Holland America Line has canceled controversial calls to the
tiny Hawaiian island of Molokai, planned for later this year, until
it can hold meetings with the island’s community and resolve the
While cruise-ship protests do erupt sporadically, often in
quiet, environmentally sensitive ports, it is unusual for scheduled
calls to be cancelled outright.
The move came in response to a request from the heads of the
state House and Senate transportation committees to call off the
plans, until cruise representatives present their case to the
deeply-divided local community.
“A number of issues have been raised in the community, about
cruise ship visits to the island in general,” said David Giersdorf,
Holland America’s senior vice president of marketing and sales,
noting that the company had won a court battle earlier this month,
allowing it to make the calls. “Canceling these calls will
certainly be a disappointment to our guests, as well as to many on
The House Transportation committee chairman, Joseph Souki, said
that Princess Cruises also had notified him about canceling its
intended stop. Princess executives could not be reached for
Holland America’s Statendam was scheduled to call in April and
November; the line’s Amsterdam was also scheduled to call in April.
Princess was scheduled to call in December.
Opponents of the port calls say they fear the ships will damage
Molokai’s delicate reef environment and disrupt its rural way of
life, since the island population increases by as much as 15
percent on cruise call days. But supporters say the ships are
necessary to aid a community, whose unemployment rate is the
highest in the state.
“That’s good but it’s not over,” said Walter Ritte Jr.,
organizer of a group called Hui Ho’opakele ‘Aina, or “rescue the
land,” which in the past has mobilized a reported 100 or more
protesters when ships were scheduled to arrive. “They’re trying to
get a community meeting, which is what they should have done in the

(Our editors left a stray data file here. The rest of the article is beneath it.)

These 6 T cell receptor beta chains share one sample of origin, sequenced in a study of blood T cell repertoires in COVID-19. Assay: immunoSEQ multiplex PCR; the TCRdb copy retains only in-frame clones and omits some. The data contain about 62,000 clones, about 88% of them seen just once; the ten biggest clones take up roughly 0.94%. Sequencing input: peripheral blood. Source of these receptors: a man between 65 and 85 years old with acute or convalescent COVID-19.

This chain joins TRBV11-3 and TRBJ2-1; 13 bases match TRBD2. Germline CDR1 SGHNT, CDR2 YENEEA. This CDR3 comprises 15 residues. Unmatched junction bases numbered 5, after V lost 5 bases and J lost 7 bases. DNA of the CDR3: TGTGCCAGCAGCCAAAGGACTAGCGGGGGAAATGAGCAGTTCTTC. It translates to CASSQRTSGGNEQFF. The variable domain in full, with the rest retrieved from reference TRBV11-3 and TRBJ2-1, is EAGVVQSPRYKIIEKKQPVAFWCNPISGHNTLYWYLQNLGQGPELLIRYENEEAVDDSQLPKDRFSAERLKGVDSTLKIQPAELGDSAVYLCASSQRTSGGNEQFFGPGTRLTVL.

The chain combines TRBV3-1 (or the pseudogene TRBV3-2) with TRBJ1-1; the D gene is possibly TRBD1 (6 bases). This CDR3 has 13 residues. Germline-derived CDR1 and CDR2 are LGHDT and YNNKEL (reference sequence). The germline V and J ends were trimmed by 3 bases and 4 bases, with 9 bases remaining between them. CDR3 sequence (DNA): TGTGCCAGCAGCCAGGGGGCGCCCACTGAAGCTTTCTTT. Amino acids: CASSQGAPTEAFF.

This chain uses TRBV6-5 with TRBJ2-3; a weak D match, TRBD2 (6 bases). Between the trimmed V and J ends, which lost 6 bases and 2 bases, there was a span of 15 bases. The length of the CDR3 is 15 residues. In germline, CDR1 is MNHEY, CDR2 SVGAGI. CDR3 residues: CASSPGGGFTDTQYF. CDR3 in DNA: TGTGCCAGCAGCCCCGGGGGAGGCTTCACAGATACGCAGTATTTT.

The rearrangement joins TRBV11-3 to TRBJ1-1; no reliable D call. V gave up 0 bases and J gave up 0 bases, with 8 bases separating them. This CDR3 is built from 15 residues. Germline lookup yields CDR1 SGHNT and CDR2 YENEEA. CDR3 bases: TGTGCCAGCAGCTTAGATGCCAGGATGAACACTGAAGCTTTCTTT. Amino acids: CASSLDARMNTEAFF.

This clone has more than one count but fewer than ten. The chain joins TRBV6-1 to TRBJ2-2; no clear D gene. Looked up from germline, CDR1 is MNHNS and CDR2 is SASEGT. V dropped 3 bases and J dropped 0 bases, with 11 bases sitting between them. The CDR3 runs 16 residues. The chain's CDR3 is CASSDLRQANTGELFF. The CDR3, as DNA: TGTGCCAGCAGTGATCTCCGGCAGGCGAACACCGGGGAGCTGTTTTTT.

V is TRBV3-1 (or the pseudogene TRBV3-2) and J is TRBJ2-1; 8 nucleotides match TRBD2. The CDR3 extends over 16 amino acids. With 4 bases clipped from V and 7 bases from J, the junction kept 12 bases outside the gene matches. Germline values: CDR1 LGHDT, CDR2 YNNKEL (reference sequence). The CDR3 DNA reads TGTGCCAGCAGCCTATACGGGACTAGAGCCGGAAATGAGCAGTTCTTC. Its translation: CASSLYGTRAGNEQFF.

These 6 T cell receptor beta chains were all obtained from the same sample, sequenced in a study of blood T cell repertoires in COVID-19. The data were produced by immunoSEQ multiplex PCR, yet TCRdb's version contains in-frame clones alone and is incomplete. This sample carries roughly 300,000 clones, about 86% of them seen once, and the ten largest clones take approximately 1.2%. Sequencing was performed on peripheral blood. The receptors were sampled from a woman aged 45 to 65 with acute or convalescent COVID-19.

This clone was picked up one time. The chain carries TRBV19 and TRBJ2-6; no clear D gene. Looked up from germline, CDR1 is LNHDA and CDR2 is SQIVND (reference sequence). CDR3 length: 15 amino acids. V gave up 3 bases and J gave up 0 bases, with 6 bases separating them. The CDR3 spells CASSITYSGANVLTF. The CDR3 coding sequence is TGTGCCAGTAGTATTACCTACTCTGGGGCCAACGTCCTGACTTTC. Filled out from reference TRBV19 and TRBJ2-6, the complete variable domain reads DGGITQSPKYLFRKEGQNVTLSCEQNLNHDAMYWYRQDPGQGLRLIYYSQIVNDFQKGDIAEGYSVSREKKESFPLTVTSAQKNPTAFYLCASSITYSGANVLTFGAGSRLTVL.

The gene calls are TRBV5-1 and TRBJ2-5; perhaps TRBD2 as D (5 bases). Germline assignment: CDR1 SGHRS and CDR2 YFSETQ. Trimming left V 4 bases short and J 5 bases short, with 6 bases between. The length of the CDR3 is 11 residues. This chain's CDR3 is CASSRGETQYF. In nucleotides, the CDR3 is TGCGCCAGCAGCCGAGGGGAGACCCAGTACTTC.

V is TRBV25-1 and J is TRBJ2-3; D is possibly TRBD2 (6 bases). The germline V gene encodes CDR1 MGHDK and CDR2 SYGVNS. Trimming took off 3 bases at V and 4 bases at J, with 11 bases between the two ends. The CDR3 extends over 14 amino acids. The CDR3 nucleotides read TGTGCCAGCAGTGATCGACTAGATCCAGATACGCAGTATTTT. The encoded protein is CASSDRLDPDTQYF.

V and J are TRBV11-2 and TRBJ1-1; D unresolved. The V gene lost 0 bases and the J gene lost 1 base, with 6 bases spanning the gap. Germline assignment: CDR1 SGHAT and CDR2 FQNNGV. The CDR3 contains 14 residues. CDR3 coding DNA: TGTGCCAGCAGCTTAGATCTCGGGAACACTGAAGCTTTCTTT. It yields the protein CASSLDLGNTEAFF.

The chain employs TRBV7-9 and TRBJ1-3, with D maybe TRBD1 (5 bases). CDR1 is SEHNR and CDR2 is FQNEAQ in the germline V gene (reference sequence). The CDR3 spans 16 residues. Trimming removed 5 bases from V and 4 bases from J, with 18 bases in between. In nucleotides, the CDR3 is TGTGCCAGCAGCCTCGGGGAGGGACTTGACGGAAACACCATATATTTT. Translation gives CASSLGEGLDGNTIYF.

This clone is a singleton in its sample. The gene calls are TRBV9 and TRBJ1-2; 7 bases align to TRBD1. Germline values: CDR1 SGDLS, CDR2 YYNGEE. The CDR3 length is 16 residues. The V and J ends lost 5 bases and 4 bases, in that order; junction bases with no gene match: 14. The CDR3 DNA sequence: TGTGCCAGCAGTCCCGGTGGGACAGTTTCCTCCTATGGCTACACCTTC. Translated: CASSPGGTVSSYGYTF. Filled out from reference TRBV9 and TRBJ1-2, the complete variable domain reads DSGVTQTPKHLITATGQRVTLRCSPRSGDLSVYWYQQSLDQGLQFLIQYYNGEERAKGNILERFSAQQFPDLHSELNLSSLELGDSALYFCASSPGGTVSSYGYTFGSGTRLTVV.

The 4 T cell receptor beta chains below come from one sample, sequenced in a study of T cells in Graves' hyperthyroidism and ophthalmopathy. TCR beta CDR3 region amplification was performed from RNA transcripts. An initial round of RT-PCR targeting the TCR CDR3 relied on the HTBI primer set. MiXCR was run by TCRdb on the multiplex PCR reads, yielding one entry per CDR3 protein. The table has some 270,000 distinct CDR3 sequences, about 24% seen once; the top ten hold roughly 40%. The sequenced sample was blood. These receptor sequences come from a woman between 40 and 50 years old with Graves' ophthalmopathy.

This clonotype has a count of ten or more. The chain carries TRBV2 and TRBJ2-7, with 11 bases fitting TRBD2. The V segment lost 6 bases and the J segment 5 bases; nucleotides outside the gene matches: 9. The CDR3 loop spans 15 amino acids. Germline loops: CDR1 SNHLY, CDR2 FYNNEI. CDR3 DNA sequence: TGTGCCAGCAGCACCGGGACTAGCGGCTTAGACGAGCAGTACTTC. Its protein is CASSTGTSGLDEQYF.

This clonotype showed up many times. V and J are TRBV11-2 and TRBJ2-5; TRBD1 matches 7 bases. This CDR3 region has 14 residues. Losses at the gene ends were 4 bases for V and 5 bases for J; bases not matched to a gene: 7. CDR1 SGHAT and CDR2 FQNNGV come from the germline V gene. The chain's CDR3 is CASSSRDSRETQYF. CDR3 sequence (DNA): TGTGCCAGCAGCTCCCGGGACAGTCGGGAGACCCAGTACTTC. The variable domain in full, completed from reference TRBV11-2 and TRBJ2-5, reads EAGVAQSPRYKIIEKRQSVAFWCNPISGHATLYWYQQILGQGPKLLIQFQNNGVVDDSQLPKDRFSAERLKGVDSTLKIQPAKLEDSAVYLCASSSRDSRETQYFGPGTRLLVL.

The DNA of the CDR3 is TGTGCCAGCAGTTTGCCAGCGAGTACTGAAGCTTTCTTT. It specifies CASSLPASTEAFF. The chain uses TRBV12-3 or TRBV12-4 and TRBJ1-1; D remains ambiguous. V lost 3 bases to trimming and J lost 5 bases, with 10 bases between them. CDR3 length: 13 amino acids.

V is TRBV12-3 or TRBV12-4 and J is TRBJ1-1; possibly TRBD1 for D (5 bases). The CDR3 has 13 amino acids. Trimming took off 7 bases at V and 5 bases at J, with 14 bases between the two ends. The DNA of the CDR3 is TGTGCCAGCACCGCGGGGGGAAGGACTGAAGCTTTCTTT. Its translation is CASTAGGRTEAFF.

A December call was thwarted when high seas kept the tenders
from getting to shore, and a January call was canceled when the
Statendam diverted its course to rescue three men aboard a sinking
yacht in the middle of the Pacific.
Many residents were counting on the ships to provide an economic
boost to Molokai. The Molokai Visitors Association estimated each
call would bring $131,000 to the island.
“I’m disappointed that they canceled them. Obviously it would
have been a great boost to the economy,” said association director
“I’m sorry it couldn’t be done ahead of time, but I guess better
late than never.”
Some merchants and vendors said they find themselves saddled
with costs they incurred to prepare for the ships’ arrivals.
“For now it’s ‘ouch,’ ” said Pat Puaa, manager and owner, with
her husband, of Molokai Off-Road Tours and Taxi, which increased
its insurance coverage to provide shuttles and tours for
passengers. “But we’ll be waiting. We want the whole island to be
for this before going into it. And if they can settle their issues,
then fine. We’ll be ready.”
A Maui Circuit Court earlier this month denied the hui’s request
for a preliminary injunction to stop the ships from coming.
The group still has a lawsuit pending, and its attorney, Isaac
Moriwake at Earthjustice, said that they would now ask the judge to
rule on the case.